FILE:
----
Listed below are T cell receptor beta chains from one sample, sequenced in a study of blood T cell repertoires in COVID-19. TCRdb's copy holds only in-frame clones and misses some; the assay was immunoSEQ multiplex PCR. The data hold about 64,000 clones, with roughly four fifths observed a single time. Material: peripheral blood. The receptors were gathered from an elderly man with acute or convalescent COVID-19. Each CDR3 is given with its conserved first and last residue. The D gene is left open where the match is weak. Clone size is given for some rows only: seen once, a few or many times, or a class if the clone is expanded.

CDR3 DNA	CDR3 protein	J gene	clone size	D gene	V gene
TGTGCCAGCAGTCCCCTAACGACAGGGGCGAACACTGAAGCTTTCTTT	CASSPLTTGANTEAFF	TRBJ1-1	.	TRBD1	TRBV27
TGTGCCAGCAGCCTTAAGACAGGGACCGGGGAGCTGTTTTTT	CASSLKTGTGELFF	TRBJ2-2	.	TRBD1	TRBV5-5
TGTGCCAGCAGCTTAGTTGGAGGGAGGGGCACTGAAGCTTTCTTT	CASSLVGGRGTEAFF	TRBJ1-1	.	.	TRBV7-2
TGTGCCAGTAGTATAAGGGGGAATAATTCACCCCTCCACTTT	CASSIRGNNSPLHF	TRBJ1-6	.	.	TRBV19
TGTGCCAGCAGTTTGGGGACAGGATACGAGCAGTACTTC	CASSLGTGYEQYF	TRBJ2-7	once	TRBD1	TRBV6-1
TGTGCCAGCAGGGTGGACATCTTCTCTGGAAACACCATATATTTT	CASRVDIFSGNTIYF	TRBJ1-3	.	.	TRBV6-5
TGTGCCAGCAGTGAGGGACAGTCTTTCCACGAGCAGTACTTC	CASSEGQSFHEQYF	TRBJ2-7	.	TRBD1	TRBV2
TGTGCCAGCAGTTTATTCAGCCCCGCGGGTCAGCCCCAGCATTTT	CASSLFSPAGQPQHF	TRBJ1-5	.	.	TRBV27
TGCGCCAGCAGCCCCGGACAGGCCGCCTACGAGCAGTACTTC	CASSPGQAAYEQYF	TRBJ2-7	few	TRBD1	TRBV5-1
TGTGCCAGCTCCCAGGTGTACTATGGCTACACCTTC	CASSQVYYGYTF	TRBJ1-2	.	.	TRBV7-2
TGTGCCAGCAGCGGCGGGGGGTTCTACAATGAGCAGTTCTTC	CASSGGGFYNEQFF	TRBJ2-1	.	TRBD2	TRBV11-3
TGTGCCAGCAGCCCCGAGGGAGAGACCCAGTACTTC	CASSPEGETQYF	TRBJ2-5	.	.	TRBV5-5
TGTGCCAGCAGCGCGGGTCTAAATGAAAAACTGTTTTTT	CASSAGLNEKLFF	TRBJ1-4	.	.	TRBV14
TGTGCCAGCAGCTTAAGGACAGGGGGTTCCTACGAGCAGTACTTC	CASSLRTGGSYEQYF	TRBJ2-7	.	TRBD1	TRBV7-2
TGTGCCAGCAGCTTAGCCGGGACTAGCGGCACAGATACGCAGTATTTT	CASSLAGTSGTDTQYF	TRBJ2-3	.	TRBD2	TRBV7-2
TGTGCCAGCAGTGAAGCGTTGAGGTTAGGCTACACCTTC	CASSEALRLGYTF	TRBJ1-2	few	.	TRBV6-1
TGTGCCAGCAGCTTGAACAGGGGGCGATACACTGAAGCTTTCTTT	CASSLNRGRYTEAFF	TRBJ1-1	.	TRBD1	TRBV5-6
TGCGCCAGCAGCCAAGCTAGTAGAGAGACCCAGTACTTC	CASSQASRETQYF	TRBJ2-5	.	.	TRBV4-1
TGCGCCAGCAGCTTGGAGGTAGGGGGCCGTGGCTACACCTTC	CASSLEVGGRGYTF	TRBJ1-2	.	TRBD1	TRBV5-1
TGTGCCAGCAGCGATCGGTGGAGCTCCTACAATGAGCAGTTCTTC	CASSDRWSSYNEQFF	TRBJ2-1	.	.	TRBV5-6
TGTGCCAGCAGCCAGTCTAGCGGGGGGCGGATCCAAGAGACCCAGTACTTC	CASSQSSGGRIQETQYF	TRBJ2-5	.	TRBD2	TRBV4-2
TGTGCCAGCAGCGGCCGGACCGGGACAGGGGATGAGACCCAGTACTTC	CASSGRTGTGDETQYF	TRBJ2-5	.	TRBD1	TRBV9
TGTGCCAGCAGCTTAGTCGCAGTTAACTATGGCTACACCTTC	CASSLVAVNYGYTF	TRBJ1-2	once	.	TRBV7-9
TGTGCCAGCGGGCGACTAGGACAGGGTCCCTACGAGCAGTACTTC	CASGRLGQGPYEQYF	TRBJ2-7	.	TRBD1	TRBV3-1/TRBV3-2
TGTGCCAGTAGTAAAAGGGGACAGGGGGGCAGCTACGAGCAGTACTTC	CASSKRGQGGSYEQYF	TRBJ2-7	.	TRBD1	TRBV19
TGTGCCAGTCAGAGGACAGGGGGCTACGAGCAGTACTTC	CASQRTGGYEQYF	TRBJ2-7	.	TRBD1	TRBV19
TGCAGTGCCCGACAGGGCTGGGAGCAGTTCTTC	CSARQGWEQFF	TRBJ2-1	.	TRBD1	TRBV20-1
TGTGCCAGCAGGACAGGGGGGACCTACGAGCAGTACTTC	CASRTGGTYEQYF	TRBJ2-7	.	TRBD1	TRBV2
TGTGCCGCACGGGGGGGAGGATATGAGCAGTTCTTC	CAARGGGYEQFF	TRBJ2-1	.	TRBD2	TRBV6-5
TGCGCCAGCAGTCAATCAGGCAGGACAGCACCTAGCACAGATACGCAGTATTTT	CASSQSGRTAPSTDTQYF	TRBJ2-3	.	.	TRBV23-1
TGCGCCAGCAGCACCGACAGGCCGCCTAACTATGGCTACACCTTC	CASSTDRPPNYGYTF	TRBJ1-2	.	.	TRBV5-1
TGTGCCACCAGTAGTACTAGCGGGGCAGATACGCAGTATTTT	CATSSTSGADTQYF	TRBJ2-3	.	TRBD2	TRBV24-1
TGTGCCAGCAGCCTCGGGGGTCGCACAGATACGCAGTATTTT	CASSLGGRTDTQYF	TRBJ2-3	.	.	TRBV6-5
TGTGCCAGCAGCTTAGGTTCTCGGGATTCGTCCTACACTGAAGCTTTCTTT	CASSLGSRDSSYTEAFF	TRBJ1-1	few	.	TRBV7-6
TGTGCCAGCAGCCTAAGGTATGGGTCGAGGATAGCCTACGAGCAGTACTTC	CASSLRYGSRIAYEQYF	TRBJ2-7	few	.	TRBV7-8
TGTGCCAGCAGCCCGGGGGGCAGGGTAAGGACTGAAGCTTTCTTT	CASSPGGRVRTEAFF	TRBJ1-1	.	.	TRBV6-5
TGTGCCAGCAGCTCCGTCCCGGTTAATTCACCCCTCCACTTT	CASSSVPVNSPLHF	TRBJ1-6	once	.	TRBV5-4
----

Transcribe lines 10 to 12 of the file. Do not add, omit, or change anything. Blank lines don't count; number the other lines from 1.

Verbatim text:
TGTGCCAGCAGTTTATTCAGCCCCGCGGGTCAGCCCCAGCATTTT	CASSLFSPAGQPQHF	TRBJ1-5	.	.	TRBV27
TGCGCCAGCAGCCCCGGACAGGCCGCCTACGAGCAGTACTTC	CASSPGQAAYEQYF	TRBJ2-7	few	TRBD1	TRBV5-1
TGTGCCAGCTCCCAGGTGTACTATGGCTACACCTTC	CASSQVYYGYTF	TRBJ1-2	.	.	TRBV7-2